This is something I wrote when I was still a student, and I find it interesting to go back and read about the influence mobile phones had on me just a few (ok, 5) years ago. Consider how far we’ve come, so that now it’s more than just talking with phones that we’re addicted to – our entire lives and communication via Internet are also hooking us on to the new, ‘smart phone addiction’.
I like this sentence, it is soooo 2006, don’t you think? :)
That’s not to mention all the other things we have come to expect on our cell phones, like an alarm clock, calendar, address book or calculator.
This essay was originally written in May, 2006 for SFU course CMNS 253 – Introduction to Information Technology: The New Media. It was titled ‘The addiction of the cellular phone.’
My earliest memory of a mobile phone was when I was a child, though I cannot remember my age at the time. I was standing beside my dad outside of a light blue building on a cloudy day. I remember staring up at him as he spoke into a large, black block. In our house we still had not yet experienced the cordless phone, so this was an amazing phenomenon to me, but I’m sure more so to my dad, since he must have paid an arm and a leg to have it. The second memory I have of that large, black block was in my house. It lay on the coffee table, idle. By then my dad must have had the newer, gray block – somewhat smaller, but its receiving microphone flipped out, so that’s what probably made the switchover so enticing. One was a memory of it alive, vibrant and new. In the other it was dead, old and good for nothing. We see the same cycle in almost every technology: something new and miraculous is invented and we love it, can’t wait to have it and will pay anything for it. Then the technology gets upgraded, and we find our original copy of it no longer adequate. We must have a new one.
The cellular (cell) phone today is one of the most advanced communication devices, combining a vast array of message-sending and conveying capabilities, and has become available to virtually anyone (at least in the Western, capitalized world). This essay-by drawing on my own experience with the cell phone and observation of others’-will argue that cell phones are addictive. It will expose our new attitude toward communication as being something that must be ‘here and now,’ plus the common idea that cell phones are necessary. I chose the cell phone for insight not only because of my unique experience with it, but also because of its increasing ability to contain more and more communicative features that 10, 15 or 20 years ago would probably not have been imagined, even by the engineers who created them.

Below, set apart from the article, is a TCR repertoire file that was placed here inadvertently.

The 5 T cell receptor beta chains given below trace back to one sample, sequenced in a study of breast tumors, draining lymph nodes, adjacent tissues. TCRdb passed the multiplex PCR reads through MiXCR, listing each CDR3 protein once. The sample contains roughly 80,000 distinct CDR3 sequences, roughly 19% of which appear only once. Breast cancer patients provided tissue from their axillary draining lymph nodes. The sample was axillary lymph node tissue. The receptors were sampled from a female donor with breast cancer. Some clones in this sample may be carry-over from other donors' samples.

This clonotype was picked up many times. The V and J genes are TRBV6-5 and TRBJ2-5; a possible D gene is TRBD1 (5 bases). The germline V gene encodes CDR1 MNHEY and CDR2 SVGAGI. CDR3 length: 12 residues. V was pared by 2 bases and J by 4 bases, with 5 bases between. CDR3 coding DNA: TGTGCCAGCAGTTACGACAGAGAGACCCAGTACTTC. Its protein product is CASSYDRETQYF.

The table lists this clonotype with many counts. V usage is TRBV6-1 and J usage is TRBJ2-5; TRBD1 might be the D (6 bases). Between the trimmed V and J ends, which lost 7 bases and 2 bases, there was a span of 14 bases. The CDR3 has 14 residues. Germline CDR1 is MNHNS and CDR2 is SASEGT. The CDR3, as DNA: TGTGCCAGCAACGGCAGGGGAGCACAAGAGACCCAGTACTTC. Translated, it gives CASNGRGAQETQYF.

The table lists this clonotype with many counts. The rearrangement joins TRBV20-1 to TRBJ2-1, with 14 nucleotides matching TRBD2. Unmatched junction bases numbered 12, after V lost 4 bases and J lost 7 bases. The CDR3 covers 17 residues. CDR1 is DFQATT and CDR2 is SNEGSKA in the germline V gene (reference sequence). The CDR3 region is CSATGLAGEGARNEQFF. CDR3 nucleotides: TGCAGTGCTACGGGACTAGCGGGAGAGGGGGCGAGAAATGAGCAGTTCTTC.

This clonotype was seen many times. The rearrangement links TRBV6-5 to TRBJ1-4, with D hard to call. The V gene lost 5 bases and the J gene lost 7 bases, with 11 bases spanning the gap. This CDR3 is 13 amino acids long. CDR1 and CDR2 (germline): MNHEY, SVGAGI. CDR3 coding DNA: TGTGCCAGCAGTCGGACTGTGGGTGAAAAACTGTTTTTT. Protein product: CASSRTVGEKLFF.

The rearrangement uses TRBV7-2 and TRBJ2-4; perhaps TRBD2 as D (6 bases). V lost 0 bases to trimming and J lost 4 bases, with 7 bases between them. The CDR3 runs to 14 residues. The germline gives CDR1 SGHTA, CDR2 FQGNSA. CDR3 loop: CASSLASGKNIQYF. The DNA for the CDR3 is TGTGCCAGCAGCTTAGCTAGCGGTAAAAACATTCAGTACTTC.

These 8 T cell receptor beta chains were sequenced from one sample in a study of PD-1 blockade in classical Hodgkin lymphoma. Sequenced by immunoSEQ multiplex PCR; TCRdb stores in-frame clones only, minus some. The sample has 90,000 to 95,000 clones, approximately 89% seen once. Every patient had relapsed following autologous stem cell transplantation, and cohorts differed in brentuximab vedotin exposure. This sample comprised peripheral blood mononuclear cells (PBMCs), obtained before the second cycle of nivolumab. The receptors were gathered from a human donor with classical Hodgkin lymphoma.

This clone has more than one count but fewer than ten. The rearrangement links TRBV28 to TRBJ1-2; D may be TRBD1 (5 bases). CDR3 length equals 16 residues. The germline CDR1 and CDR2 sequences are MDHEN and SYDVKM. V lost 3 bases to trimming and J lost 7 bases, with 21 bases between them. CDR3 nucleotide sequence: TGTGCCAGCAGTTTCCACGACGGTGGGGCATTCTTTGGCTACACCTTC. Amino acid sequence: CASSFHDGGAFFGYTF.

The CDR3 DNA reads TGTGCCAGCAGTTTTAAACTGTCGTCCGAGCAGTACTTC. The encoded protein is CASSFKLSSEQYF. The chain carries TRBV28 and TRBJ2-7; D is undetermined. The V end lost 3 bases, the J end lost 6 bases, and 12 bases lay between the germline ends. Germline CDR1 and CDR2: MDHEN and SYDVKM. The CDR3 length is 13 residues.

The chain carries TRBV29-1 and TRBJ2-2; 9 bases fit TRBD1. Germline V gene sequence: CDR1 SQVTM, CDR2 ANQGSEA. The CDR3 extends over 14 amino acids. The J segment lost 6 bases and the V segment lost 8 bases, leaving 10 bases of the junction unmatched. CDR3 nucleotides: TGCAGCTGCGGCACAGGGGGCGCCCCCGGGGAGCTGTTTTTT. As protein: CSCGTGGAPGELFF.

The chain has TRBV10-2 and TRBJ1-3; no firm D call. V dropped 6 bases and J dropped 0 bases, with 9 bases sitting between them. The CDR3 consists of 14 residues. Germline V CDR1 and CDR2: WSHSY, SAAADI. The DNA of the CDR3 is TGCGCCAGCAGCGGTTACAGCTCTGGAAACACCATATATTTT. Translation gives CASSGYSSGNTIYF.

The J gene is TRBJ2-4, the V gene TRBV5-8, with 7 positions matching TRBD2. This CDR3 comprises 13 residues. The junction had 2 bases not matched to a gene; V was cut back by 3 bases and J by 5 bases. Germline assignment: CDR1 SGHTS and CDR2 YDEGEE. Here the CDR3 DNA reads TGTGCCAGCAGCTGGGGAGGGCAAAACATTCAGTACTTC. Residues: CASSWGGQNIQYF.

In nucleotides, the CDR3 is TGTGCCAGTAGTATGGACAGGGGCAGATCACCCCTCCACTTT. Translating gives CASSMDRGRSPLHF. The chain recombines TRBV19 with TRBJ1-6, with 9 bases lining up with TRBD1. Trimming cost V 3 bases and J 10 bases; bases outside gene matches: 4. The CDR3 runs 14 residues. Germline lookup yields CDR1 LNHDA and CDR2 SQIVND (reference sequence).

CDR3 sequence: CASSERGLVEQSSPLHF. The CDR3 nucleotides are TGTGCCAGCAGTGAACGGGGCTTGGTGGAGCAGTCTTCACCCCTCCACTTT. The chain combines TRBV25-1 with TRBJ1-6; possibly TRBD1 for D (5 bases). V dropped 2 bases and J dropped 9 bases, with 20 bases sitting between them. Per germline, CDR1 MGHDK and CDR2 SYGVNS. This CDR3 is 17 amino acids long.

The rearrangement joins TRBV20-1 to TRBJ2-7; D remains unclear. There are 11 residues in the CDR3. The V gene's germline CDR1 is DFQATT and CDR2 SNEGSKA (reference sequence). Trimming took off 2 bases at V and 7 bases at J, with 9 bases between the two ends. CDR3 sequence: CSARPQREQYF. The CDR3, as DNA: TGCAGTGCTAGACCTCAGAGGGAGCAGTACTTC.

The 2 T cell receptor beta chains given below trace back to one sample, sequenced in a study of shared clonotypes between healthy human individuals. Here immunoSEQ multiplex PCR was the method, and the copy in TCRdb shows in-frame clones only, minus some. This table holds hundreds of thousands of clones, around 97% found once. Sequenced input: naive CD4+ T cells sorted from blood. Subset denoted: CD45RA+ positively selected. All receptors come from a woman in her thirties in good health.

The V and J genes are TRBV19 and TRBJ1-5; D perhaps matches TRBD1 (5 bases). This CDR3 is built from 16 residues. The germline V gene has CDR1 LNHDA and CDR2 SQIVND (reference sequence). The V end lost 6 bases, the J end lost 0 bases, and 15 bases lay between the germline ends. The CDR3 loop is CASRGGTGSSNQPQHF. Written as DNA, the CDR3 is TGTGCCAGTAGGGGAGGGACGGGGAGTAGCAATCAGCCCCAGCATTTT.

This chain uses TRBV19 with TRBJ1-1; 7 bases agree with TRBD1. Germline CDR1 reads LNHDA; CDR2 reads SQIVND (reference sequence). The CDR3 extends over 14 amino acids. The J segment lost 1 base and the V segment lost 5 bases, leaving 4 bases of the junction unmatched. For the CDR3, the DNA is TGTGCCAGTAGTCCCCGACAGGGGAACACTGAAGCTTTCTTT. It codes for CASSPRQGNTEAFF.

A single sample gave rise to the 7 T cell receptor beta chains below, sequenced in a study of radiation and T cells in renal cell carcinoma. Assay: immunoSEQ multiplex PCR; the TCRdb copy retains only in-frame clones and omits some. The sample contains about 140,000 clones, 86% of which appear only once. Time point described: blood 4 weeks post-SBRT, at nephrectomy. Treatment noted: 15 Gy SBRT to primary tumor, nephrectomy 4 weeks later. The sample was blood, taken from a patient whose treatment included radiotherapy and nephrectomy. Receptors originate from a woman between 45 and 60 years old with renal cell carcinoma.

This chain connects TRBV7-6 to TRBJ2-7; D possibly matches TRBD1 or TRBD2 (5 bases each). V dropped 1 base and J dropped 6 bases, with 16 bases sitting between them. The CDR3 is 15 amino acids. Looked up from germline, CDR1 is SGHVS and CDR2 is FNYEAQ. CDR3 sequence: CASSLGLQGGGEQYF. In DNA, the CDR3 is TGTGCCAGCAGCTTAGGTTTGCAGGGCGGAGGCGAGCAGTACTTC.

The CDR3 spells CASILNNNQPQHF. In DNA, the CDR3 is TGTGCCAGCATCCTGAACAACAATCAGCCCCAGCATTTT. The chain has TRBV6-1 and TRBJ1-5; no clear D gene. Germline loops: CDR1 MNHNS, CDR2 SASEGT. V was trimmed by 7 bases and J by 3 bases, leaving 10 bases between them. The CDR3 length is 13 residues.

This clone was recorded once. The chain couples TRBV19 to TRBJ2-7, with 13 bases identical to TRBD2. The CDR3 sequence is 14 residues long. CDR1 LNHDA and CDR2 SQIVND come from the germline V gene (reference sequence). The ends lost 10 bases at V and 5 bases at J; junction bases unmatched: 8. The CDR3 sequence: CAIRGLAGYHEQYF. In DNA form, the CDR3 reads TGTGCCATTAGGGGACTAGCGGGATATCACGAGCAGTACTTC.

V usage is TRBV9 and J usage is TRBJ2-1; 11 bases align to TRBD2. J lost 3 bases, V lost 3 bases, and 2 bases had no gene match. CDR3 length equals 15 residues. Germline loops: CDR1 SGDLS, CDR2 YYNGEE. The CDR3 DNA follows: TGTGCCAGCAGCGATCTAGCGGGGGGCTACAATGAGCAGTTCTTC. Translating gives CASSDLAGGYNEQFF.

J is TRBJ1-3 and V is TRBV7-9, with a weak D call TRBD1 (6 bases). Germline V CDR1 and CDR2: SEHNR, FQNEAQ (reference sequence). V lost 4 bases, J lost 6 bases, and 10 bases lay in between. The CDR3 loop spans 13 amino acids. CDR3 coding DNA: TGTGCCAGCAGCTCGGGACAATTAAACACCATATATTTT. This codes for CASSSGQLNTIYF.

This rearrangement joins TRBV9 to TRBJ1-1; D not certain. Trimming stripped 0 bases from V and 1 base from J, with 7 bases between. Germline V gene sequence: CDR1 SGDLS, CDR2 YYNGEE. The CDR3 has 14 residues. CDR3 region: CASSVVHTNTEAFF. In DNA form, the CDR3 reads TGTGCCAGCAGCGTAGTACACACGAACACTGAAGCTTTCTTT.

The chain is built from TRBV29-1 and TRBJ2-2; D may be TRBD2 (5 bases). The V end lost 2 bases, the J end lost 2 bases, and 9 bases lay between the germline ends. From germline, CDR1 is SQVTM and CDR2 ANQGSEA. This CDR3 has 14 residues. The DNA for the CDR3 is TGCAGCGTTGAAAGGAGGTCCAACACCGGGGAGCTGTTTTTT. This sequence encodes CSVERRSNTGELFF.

My first major experience with mobile phones was in winter 2004, when I was offered a job selling Telus Mobility plans in retail outlets over the Christmas shopping season. I was not before then impressed by cell phones. In fact, I did not even want one to begin with; my parents made me have one so they could keep track of me. As long as my phone could make calls, I was satisfied.
I might have remained that way if it were not for one of the perks at the new Telus job: free, unlimited use of Telus’s newest handset, the LG 6190. Its name (and not all handsets get named) was the Fastap and it possessed, among other things, a first-of-its-kind in the world feature: letter keys. No longer was it necessary to press 2-2-2 to get the letter ‘c’ on your colour LCD screen; you could now do it with the touch of a single button at the same speed as you would on a full-sized keyboard yet within a fraction of the space. So the love of text messaging began.
But the Fastap was equipped with more than just letter keys. A 0.3 megapixel camera with built in flash and zoom, the option of a black or orange faceplate and, best of all (next to letter keys), speakerphone and voice-activated dialing. As I stood in a London Drugs that season explaining to people all the wonderful and essential reasons they should buy a cell phone, my ‘old,’ no-feature Nokia began to look bleak. The hook was in: within a month after the program I had a new cell phone (though not the Fastap, and not with Telus, sad to admit).
Eight months after obtaining my new cell phone I moved out of my parents’ home and the device became even more necessary to my survival – it was my only instantaneous way of getting in touch with the outside world, apart from being there in person. But my phoning patterns changed. I now rarely make lengthy calls during the weekdays because my plan allows me to talk for free after 8:00 p.m. and on weekends. Text messaging has also become the norm since I get 100 of those each month. Sometimes I make entire plans for an evening via text messaging. What I find SO utterly annoying is when I need to text message somebody who DOESN’T HAVE A CELL PHONE!!! Arrrggh. I don’t know how I would remember some things if my phone’s calendar were not there to alarm me every time I need to go somewhere, or buy something, or speak to someone at a certain time. It even reminds me of someone’s birthday so I am able to picture message them an icon of a birthday cake! It’s just as good as a card. This behaviour has become so spontaneous sometimes I do these things while I’m driving and barely have to look at the keys I’m pressing. My phone has a camera and a video camera but I rarely use those. Though I do have memories stored onto my phone’s “Media” database. My phone is never off. It wakes me up in the morning. I no longer need a paper and pen to write down someone’s phone number (or address for that matter), I simply enter it into my phone and search its database when I want to call them. Memorizing phone numbers is an activity I can barely perform anymore.